This year’s 11th annual festival included “a Calavera costume contest, traditional foods, and outdoor memorials.” Community members can also set up altars remembering their lost family members, or celebrate the holiday with a themed altar. 

Arts Alive at UWT

CAC hosted several events at UWT recently that united students and invigorated the campus community.

 Bread and Puppet Theater

Last October, the Bread and Puppet Theater paid a visit to UWT. The theater is well known for performing shows that exhibit social relevant storytelling through puppetry, street and community theater, and song. The politically radical theater is based in Glover, Vermont, but tours all over the world.

CAC faculty members Beverly Naidus (Arts, Media, Culture) and Michael Kula (Writing Studies) helped organize and facilitate the visit to campus, where the group performed their Vietnam War era protest piece: Fire.

Art Students Featured at Museum of Glass

This past March, a group of students came together to build a sculpture overlooking the Thea Foss Waterway. The project, inspired by the book The Boys in the Boat, was installed at the Museum of Glass as part of the Pierce County Library’s Pierce County READS program.

The art piece, created as part of T ARTS 367 Objects and Art taught by AMC Senior Lecturer Tyler Budge, is a tribute not only to the book, but to the “boys” who hailed from University of Washington and went on to win the gold medal at the 1936 Olympics in the rowing competition against Nazi Germany.

Budge was contacted by the UW Library and asked if he would like to be a part of the presentation. He said if his class could be a part of it, then he would most definitely be willing to create a piece to commemorate the book and the story behind it. Once the decision was made, Budge tossed his syllabus aside and his class and he began the process of creating their masterpiece.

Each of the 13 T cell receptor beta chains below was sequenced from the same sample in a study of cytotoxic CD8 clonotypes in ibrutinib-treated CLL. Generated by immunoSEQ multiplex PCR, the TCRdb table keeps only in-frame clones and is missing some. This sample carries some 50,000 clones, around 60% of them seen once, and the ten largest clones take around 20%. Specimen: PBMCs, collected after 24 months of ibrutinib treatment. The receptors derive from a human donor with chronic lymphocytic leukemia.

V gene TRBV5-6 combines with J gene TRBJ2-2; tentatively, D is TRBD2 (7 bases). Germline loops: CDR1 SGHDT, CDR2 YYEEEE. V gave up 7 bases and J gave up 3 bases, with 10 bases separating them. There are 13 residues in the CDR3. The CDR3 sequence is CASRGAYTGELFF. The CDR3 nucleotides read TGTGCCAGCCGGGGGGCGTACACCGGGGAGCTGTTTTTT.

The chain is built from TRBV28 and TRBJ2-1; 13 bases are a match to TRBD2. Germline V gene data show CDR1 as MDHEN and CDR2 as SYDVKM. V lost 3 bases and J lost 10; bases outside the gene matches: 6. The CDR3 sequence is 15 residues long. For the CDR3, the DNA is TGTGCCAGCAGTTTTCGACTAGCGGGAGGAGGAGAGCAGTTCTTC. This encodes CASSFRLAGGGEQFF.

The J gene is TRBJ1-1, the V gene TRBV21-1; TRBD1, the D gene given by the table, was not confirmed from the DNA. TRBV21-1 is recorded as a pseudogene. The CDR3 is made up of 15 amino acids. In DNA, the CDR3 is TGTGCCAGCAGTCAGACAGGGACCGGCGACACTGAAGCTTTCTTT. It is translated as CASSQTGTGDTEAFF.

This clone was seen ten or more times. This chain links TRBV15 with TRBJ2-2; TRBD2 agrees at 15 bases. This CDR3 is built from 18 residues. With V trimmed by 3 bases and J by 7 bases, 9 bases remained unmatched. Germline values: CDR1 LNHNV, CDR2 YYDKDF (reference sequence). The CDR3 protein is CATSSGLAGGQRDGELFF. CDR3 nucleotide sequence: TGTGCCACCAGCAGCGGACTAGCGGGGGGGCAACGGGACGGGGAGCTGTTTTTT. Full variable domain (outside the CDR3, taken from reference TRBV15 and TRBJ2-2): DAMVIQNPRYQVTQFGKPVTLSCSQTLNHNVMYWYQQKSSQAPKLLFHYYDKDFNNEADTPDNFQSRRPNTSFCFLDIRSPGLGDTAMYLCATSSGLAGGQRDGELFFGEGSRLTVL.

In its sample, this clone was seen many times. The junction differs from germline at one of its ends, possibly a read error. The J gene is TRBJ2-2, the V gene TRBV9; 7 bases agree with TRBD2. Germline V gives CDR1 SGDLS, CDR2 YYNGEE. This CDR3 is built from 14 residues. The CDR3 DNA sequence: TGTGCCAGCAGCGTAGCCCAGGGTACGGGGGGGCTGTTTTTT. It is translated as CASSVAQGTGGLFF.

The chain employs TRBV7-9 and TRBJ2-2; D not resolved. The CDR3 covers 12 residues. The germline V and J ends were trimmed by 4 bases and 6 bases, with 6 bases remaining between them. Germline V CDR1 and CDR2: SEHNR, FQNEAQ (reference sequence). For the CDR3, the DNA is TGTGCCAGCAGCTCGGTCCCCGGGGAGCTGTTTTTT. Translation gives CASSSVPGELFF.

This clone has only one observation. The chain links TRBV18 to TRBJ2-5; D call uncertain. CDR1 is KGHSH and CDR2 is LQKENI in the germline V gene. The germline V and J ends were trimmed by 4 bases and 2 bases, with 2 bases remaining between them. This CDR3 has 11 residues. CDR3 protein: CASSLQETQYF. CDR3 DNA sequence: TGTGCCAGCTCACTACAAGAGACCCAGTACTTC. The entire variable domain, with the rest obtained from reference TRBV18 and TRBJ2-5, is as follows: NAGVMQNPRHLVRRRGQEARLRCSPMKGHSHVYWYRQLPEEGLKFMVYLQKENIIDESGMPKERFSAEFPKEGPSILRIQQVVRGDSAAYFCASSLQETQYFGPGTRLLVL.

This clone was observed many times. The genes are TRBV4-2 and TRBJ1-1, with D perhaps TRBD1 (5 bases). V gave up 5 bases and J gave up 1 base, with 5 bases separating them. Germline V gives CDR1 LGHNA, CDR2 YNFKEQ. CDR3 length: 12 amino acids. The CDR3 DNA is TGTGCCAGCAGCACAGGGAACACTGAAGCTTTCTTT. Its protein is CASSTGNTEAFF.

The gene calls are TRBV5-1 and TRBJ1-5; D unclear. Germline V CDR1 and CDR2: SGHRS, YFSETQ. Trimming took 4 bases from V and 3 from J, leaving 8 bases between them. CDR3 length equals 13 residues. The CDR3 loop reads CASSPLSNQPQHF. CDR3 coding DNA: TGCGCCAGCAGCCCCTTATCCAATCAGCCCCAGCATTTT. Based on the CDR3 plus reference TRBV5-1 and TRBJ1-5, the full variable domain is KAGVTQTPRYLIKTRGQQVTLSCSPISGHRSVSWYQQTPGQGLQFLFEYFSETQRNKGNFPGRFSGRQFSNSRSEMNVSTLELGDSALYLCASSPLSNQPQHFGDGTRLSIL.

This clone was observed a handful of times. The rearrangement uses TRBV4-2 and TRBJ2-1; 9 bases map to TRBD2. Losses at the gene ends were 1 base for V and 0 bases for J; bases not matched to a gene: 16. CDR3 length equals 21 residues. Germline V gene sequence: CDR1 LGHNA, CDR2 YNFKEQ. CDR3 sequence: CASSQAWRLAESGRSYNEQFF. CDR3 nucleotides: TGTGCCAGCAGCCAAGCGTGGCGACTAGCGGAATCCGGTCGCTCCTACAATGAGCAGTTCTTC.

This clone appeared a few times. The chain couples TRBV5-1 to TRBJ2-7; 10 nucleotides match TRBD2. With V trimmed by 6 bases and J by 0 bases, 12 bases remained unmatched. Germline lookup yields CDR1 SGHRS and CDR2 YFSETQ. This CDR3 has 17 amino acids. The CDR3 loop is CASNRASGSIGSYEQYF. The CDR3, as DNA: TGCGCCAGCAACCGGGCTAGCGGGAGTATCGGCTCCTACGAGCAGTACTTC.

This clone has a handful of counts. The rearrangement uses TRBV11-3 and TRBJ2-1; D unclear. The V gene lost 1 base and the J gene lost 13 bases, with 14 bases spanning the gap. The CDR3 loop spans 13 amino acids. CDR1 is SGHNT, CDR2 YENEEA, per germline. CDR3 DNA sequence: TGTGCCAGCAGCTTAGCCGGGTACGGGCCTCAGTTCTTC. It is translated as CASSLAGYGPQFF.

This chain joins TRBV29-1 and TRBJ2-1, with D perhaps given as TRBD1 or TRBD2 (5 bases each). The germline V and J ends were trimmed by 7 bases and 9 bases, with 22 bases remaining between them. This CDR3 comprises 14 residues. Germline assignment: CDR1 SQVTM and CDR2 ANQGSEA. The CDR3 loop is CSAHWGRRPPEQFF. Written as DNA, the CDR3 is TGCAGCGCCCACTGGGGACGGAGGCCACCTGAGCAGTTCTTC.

La Fountain Addresses The Drag of Poverty

In April, nationally recognized scholar Larry La Fountain presented to faculty, staff, students and Tacoma community members his work entitled “The Drag of Poverty: Erika Lopez, Holly Woodlawn, Monica Beverly Hillz, Welfare Queens.”

La Fountain, a scholar, writer, and performer, born in San Juan, Puerto Rico, and now teaching at the University of Michigan, focused on the issue of being a drag queen and the effects it could have on other social issues such as race, class, sexuality and gender. His visit to UWT was made possible through efforts of American Studies and AMC assistant professor Ed Chamberlain.

Much of La Fountain’s presentation focused on Holly Woodlawn in Andy Warhol’s film “Trash,” Monica Beverly Hillz commonly known from the reality television show RuPaul’s “Drag Race,” and Erika Lopez’s, “The Welfare Queen.”

Pulitzer Prize Winner Speaks at UWT

In April, Pulitzer Prize winner for feature writing and author of Enrique’s Journey, Sonia Nazario, spent a day at UWT, interacting with students and faculty and giving a lecture, all as part of the acclaimed UW Walker-Ames Lecture Series.

Enrique’s Journey is the story of one Honduran boy looking for his mother, after she left her starving family to find work in the United States.

“Braving unimaginable peril, often clinging to the sides and tops of freight trains, Enrique travels through hostile worlds full of thugs, bandits, and corrupt cops. But he pushes forward, relying on his wit, courage, hope, and the kindness of strangers,” according to enriquesjourney.com.

She echoed her discussion from her book of her three-month journey made on top of trains across South America to chronicle the story of Enrique, and how her experiences changed her view of unaccompanied, undocumented child migrants.